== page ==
Comments on Sept Meeting Notes

Yehuda Katz wycats at
Fri Sep 27 13:15:35 PDT 2013

On Fri, Sep 27, 2013 at 12:37 PM, Kevin Smith <zenparsing at> wrote:

> Whether you personally use it, for-in is a reality. Introspection of
>> objects happens, so if you ship a library that's putting meta-level
>> properties into objects it needs to make them non-enumerable to be robust
>> in the face of client code that uses for-in but isn't prepared to
>> understand the meta properties.
> Is there a concrete example which shows how enumerability of meta-level
> properties would present a problem for such code?  That might be convincing.

Here are some examples:

   - Checking to see whether an object is empty. In Ember we do this, for
   example, to keep track of whether the list of changes to a model has become
   empty (and therefore to mark the object as clean). That's just one example.
   - Iterating over an object to print out a version for inspection.
   Meta-level properties (1) shouldn't be printed in such casual inspections,
   and (2) often contain recursive references that can cause infinite loops.
   Ember hit this issue with JSDump.
   - Iterating over an object in unit testing frameworks to compare for
   "deep equality". For example, you may want to compare whether some object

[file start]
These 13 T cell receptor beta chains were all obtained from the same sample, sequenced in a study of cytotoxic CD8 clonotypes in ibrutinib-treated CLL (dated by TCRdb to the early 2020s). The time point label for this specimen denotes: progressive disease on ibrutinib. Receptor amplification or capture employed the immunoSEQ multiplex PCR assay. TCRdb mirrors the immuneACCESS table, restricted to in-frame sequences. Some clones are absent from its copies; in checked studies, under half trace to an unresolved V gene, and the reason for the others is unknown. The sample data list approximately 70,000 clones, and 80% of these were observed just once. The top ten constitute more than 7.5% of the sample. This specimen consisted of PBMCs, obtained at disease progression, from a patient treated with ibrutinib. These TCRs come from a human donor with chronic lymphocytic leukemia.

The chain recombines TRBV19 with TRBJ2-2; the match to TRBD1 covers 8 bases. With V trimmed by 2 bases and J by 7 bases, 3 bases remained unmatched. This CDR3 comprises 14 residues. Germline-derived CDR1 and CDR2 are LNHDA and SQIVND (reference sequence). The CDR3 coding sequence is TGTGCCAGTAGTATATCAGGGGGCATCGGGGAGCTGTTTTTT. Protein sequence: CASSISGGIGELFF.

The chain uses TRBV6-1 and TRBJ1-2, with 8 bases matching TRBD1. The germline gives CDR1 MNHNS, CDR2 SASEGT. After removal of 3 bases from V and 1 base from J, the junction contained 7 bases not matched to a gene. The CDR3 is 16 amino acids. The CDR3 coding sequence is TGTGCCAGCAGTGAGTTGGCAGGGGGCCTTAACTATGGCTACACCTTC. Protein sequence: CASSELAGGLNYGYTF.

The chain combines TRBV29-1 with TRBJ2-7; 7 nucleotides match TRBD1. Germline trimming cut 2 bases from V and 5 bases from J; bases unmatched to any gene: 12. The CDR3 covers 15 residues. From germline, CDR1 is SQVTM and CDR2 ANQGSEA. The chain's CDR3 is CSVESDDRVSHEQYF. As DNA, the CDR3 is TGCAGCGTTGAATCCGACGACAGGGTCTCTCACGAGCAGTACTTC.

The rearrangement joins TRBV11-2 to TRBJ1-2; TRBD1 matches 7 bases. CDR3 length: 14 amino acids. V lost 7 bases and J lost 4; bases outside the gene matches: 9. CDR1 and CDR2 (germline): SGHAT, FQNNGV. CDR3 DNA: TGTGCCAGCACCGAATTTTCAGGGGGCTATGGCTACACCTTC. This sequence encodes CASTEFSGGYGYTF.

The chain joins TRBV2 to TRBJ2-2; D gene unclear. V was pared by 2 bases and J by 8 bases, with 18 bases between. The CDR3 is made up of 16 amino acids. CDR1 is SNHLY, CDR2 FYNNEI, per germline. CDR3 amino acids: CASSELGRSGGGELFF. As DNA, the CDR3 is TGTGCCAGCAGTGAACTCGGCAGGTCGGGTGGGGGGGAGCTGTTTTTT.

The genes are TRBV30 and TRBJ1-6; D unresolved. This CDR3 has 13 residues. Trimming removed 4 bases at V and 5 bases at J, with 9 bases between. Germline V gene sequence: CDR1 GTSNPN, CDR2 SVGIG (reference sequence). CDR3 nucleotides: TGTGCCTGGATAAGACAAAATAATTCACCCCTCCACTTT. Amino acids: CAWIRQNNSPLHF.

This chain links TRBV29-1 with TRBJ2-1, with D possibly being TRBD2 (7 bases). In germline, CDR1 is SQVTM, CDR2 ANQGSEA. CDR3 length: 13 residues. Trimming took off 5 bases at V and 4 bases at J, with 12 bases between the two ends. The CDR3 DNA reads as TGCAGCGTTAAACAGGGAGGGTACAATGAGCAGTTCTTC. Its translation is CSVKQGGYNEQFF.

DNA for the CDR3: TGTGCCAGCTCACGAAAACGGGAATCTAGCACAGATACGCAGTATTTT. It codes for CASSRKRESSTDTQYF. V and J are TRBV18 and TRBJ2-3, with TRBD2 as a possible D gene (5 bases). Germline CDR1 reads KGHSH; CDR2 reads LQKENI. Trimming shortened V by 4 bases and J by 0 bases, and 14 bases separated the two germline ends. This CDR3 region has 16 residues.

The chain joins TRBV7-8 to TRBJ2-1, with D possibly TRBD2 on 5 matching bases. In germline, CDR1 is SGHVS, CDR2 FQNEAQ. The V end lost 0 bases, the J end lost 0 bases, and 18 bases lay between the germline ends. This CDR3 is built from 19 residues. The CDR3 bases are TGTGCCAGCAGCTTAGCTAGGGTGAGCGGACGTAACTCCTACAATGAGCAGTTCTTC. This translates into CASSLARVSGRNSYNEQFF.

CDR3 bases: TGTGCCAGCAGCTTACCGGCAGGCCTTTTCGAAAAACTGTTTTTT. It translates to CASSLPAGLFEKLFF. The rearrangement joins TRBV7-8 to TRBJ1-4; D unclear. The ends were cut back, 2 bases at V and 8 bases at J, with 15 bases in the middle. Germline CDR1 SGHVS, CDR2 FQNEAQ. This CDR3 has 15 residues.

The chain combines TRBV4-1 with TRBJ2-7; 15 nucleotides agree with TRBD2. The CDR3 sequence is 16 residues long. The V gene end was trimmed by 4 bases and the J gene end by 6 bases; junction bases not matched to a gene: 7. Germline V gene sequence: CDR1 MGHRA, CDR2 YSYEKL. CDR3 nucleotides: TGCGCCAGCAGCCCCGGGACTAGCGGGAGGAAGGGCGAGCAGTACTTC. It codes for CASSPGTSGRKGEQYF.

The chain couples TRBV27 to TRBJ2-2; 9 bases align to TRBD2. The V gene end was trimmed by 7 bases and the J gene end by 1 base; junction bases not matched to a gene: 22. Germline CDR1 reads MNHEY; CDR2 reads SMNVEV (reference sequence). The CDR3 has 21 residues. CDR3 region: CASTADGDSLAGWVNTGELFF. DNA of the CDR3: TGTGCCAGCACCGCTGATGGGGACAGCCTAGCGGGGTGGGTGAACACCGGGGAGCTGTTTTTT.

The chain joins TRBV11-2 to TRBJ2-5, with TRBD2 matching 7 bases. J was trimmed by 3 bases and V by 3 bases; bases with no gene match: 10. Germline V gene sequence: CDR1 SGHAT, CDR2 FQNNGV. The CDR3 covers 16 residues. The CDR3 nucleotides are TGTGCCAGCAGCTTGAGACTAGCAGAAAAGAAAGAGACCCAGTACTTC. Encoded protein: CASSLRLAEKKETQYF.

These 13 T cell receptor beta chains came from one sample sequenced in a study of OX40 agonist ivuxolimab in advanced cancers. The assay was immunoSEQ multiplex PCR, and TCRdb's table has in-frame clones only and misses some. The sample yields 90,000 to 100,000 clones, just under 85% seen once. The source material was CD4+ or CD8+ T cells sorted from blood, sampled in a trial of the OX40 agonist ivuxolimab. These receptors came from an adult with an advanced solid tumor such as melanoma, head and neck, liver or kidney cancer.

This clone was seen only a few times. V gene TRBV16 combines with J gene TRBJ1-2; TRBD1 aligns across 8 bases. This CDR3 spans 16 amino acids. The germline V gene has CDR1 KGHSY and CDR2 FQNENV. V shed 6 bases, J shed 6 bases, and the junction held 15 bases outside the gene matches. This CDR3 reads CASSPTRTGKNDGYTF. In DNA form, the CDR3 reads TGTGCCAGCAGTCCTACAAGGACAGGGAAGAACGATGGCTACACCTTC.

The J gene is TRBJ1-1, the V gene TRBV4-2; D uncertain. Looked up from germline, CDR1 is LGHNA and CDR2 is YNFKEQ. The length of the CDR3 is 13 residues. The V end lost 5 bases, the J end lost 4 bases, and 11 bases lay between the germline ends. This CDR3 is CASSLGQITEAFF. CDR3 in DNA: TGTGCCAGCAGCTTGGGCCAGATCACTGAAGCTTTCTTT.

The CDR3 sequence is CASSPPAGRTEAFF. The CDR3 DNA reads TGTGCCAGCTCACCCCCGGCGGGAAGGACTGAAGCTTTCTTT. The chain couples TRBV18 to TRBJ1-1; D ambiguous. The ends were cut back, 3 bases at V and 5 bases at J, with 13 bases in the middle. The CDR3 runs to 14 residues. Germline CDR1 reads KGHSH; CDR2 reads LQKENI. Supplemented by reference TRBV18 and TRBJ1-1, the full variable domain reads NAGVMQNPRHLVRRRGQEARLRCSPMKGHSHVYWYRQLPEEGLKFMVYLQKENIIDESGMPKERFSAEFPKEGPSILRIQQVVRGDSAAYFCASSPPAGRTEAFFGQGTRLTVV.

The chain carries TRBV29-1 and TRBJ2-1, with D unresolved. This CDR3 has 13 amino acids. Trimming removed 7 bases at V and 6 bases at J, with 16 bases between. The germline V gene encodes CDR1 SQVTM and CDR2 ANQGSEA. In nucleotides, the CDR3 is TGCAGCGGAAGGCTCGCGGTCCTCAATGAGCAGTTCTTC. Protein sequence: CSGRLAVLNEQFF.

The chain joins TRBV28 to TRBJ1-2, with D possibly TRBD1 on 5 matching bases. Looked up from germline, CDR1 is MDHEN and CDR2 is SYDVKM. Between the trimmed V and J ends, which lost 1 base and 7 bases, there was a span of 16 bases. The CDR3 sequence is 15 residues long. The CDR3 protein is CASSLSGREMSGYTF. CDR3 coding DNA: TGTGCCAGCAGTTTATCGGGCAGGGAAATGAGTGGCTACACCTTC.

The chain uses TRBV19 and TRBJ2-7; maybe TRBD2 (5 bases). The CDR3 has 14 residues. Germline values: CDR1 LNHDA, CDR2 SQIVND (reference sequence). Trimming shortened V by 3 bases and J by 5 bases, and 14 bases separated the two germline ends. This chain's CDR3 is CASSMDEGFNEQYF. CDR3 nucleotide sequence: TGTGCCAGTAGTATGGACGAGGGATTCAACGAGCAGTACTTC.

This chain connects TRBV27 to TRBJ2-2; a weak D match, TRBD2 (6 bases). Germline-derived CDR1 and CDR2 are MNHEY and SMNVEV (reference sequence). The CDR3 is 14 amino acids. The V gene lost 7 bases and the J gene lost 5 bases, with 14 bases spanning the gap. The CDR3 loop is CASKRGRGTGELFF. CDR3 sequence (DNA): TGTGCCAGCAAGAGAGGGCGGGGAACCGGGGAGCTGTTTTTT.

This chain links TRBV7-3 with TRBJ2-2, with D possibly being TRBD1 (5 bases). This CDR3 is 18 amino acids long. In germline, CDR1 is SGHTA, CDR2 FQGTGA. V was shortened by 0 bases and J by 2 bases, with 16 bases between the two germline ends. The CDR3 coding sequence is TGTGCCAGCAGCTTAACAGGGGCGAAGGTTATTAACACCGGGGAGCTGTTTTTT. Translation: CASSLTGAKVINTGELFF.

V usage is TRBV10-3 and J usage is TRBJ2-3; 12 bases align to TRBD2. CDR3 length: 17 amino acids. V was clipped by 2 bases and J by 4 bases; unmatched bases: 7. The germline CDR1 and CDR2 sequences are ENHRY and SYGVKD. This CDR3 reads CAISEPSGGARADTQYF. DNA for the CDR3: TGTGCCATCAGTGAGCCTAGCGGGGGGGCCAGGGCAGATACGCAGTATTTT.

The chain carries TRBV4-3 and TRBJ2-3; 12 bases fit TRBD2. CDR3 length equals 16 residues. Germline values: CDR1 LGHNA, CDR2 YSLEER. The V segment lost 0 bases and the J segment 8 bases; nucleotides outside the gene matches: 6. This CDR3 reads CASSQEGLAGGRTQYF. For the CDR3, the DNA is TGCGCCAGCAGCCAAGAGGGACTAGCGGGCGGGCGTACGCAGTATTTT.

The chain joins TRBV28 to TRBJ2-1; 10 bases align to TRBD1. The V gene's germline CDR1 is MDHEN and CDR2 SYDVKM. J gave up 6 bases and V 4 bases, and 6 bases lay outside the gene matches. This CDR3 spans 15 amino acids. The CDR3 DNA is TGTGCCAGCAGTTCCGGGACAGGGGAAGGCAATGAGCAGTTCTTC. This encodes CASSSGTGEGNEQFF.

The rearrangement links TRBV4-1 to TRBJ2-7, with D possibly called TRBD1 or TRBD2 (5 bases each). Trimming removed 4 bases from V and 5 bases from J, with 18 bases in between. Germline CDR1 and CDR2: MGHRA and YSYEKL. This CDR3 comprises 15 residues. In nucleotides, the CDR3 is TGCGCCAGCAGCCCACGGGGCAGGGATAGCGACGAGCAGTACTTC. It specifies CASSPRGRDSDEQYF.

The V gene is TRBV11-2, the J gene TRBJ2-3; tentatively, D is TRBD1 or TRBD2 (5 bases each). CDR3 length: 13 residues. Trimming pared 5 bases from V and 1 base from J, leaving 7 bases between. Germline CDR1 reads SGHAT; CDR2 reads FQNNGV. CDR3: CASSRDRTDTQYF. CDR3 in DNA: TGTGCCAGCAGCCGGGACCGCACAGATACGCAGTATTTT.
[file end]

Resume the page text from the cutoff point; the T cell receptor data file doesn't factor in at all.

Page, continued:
is "deep equal" to { foo: bar }, but don't want to include Ember's
   meta-level properties that track observability.

In Ember, we mark our two meta-level properties as non-enumerable after
hitting some of these issues.

It's probably possible to work around these issues carefully, but
non-enumerability eliminated the entire class of problems triggered by
interactions with third-party libraries.

>> Once again, read the above links. You aren't distinguishing between the
>> ergonomics of the *provider* of a symbol and the *consumer* of a symbol,
>> and it's the latter case that matters. The ergonomics are better for the
>> consumer of a symbol than that of an obfuscated string, especially when
>> working with developer tools or code that manipulates the key and ends up
>> surfacing the obfuscated string.
> In re-reading the above links, you seem to be fighting a strawman.  I
> don't propose using GUIDs at all.  That would be awful.  I propose using
> "@"-prefixed strings, whose ergonomics is clearly superior to the
> symbol-based solution.
> Yes, prefixed strings don't give you a collision-free guarantee.  Do we
> need that for meta hooks?  Why?

Once we start using @foo in ES, libraries will adopt the pattern (just as
they did for dunder properties). Then we'll hit the same issue in ES7 when
we want to add a new property. I've said this a few times in this thread.

> Why would you even need to worry about a user-created object
> *accidentally* using a well-known "@"-prefixed string?  Remember, I
> proposed that hooks are always functions, so the "JSON.parse"
> counter-argument doesn't apply.

The problem is code written in the ES6 era interacting with well-known
"@"-prefixed Strings created in the ES7+ era (and the same for ES7, ES8+,

The "find a sequence of characters that is both ergonomic and not heavily
in use" solution only works one time. If it's indeed ergonomic, it will be
used in userland and then it will fail the "not heavily in use" requirement
in the future.

> { Kevin }
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